With the government failing to provide a space for its ethnic nationalities to develop at their own pace and volition and yet stubbornly drumming the mantra of the indivisibility of the country to everybody’s ears, it is fuelling agitations and fanning the embers of disunity. Specifically, the current massive nation-wide resurgence of agitations for restructuring, true federalism, devolution of power, etc, derives directly from the failure of the government to recognize or respect the constitutional provisions which obligate it to conduct its affairs in the way and manner that reflect national spread or diversity. As the government continues to tighten the noose on the necks of agitators while simultaneously denying the merit in such agitations, it is consciously or unconsciously pushing agitators to recall JFK’s aphorism: those who make peaceful change impossible make violent change inevitable. I hope violence does not happen here and I pray that those resisting peaceful change would see the superior wisdom in the proposition that Nigeria would be greater and more prosperous when its challenges are pacifically nationalistically resolved.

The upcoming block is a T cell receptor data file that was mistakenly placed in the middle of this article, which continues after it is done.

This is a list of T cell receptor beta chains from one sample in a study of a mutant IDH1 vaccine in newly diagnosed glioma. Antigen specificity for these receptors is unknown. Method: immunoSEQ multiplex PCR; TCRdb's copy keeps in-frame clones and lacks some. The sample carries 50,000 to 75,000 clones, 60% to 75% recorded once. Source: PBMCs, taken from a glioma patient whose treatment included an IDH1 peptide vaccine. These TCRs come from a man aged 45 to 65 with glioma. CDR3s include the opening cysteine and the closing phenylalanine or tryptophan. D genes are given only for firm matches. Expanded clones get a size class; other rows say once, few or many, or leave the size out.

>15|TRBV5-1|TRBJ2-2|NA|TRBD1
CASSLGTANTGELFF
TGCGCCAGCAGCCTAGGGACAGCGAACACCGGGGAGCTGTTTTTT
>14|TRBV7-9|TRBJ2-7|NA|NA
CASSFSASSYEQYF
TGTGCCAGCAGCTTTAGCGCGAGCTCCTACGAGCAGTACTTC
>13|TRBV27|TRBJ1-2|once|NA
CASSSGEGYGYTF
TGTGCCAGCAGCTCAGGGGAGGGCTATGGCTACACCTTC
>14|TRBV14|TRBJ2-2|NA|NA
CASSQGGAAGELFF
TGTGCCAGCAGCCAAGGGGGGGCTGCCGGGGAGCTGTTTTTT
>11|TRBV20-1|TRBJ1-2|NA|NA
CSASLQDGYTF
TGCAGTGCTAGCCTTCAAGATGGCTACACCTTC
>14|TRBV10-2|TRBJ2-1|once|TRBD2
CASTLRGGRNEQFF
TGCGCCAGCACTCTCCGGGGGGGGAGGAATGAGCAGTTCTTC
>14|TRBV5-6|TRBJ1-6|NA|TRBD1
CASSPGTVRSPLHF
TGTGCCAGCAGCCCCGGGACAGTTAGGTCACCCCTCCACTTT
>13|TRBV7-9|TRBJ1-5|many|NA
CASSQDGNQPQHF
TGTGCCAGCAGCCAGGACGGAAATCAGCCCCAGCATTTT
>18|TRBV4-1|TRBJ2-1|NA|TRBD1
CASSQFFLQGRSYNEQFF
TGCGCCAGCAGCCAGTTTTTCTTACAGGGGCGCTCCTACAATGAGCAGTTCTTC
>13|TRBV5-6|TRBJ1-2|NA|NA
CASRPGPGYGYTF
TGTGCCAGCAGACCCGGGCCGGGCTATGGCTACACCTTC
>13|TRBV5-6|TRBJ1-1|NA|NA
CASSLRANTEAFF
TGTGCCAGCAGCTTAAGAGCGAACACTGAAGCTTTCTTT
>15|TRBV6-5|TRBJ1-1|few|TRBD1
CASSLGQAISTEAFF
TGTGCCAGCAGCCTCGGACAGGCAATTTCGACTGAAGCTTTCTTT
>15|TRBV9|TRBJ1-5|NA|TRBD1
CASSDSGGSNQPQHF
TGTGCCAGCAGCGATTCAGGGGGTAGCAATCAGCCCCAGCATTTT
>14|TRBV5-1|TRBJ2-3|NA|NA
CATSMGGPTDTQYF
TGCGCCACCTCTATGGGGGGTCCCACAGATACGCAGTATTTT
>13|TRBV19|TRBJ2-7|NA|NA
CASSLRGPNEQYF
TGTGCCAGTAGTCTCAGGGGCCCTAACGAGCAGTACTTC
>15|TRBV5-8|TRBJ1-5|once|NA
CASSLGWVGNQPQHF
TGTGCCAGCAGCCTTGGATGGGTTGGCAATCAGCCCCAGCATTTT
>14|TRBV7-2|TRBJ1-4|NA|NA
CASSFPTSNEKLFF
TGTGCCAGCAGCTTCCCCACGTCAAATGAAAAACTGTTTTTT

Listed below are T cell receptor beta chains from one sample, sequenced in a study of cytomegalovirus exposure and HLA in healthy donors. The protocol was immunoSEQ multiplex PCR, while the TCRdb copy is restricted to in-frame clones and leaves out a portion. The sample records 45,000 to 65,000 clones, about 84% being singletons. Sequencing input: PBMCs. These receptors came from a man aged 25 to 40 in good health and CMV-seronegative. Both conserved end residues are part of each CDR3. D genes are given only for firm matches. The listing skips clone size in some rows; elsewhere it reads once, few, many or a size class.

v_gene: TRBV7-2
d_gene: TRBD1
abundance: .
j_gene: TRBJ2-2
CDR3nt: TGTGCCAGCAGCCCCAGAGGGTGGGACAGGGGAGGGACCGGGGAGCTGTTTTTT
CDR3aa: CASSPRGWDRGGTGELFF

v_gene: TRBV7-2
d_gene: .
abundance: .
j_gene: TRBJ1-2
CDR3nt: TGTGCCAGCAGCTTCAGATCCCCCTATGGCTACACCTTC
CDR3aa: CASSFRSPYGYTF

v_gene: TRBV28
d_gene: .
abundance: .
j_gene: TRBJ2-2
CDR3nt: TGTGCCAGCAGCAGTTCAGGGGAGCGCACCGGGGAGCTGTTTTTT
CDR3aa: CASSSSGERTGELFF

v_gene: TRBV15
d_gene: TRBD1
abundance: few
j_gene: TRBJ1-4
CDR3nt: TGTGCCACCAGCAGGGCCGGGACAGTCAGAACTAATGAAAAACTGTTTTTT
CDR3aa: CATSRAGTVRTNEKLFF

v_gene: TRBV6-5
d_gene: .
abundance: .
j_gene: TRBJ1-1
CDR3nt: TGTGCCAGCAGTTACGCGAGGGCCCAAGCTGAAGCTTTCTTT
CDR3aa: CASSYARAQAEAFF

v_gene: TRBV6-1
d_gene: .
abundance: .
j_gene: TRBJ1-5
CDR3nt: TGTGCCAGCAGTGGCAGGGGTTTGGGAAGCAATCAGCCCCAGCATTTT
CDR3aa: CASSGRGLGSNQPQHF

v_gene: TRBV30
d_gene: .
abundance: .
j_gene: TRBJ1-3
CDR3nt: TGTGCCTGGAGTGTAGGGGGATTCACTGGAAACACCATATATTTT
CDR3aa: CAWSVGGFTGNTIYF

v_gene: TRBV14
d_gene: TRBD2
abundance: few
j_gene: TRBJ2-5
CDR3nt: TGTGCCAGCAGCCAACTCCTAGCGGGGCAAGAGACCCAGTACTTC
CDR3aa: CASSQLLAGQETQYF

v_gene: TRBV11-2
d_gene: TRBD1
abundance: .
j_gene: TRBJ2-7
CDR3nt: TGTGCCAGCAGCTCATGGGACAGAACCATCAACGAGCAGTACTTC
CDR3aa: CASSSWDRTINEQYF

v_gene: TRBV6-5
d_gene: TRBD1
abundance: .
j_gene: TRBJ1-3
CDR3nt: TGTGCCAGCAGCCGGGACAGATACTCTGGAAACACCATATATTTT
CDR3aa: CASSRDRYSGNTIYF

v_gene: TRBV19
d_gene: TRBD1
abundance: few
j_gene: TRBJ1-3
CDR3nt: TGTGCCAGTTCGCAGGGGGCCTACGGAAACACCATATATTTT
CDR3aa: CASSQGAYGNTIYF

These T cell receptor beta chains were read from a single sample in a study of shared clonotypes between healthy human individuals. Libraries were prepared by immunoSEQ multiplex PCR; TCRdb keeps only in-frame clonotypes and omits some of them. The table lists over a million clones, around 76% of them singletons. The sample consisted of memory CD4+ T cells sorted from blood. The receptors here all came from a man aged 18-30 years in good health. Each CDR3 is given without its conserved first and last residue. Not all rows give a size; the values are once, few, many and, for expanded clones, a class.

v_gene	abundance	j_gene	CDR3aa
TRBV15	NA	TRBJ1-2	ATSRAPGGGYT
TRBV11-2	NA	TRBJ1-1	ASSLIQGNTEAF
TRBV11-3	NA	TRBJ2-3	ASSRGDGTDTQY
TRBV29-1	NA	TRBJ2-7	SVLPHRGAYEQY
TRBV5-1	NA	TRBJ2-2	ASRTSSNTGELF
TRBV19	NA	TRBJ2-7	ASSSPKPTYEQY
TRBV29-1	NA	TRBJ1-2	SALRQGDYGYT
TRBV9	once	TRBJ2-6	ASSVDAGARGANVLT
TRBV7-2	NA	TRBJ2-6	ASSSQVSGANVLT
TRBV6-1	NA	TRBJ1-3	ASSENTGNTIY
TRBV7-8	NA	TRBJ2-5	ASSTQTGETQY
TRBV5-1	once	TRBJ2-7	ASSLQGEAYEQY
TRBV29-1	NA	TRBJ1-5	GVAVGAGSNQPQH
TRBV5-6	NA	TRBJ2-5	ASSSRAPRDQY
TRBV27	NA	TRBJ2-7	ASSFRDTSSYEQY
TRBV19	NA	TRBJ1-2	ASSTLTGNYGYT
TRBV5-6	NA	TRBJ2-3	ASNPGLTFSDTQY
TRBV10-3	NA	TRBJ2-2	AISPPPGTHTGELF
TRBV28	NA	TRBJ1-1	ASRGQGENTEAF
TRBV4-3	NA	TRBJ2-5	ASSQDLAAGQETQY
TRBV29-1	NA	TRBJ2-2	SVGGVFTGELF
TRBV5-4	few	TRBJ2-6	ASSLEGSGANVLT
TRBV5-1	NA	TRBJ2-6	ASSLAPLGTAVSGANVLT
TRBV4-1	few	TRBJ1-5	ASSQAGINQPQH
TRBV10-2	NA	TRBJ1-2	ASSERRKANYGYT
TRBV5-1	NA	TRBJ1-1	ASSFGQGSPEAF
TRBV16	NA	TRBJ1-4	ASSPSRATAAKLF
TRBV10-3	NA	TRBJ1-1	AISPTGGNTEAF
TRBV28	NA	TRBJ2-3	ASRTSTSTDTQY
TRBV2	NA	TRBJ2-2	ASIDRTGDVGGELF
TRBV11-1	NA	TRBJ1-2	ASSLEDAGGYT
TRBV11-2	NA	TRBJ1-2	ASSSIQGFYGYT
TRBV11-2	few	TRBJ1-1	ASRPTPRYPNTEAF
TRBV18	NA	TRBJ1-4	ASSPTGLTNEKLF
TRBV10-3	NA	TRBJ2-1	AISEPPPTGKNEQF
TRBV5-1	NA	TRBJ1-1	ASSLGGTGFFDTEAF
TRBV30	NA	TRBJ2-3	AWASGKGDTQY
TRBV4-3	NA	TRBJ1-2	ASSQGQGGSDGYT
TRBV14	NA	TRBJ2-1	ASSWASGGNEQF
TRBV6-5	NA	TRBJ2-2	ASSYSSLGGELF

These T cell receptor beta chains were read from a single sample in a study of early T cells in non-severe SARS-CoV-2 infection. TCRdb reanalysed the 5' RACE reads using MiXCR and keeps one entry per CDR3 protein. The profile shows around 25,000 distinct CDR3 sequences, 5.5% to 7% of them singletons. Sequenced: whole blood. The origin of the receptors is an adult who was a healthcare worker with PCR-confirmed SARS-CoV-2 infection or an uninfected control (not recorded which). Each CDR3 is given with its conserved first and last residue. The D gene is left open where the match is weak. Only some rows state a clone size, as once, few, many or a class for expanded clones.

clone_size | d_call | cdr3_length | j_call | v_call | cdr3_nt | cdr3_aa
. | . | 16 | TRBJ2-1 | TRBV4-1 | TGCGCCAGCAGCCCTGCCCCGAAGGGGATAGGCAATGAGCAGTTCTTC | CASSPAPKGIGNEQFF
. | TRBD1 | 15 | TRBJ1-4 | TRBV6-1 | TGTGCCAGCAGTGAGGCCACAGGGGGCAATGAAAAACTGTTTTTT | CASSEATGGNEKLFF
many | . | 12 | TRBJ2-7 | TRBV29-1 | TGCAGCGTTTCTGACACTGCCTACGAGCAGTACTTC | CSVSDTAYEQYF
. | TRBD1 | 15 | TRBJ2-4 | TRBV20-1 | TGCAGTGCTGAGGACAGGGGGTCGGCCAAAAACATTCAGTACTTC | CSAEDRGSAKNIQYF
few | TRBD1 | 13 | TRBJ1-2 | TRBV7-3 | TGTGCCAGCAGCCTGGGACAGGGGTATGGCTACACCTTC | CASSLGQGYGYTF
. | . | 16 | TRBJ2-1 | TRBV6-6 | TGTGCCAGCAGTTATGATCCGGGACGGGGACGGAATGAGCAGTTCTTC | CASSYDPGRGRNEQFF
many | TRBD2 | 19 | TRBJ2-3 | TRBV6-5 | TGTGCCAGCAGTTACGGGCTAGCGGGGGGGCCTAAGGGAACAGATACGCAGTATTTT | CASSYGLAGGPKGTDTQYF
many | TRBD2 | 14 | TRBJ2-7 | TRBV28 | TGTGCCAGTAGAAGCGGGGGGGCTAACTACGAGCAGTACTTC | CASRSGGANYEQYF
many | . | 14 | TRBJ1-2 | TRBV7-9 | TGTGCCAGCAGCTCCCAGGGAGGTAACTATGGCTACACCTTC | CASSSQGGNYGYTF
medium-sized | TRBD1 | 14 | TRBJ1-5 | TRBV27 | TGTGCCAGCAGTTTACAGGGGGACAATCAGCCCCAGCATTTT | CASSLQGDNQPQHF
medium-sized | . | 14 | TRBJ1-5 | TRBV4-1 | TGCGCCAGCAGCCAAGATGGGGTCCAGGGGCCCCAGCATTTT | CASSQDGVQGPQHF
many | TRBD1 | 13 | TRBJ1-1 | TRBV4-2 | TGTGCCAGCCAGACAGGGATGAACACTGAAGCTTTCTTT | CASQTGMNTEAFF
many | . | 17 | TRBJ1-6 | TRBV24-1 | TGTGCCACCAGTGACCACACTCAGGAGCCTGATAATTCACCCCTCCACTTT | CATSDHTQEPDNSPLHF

Dr. Igbinedion, senior lecturer, Department of Jurisprudence and International Law, Faculty of Law, University of Lagos.